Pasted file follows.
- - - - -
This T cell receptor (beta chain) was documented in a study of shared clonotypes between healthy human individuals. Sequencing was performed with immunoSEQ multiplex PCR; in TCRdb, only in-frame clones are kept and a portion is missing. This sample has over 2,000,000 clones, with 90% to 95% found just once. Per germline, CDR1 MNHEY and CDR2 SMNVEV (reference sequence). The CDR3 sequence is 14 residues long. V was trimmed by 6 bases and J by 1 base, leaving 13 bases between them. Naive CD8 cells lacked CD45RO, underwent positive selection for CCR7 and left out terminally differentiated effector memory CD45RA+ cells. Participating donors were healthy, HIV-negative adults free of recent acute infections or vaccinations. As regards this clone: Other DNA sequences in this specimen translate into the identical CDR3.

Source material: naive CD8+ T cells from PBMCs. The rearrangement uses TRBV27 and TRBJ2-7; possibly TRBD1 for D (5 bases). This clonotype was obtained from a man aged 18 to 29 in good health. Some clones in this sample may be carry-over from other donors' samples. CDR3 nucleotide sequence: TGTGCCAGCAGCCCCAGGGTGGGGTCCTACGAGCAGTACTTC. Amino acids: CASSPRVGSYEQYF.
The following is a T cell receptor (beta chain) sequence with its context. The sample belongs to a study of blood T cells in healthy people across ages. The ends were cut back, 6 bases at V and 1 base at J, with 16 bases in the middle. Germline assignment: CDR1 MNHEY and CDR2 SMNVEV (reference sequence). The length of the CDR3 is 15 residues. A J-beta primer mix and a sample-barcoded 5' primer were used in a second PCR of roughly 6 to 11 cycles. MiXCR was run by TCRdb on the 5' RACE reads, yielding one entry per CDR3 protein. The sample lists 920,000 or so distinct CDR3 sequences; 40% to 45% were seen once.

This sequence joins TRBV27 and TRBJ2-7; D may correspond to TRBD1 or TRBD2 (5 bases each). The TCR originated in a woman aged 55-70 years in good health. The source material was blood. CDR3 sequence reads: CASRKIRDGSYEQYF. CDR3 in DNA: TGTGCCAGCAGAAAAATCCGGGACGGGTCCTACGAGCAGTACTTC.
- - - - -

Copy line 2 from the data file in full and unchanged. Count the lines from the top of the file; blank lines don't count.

Source material: naive CD8+ T cells from PBMCs. The rearrangement uses TRBV27 and TRBJ2-7; possibly TRBD1 for D (5 bases). This clonotype was obtained from a man aged 18 to 29 in good health. Some clones in this sample may be carry-over from other donors' samples. CDR3 nucleotide sequence: TGTGCCAGCAGCCCCAGGGTGGGGTCCTACGAGCAGTACTTC. Amino acids: CASSPRVGSYEQYF.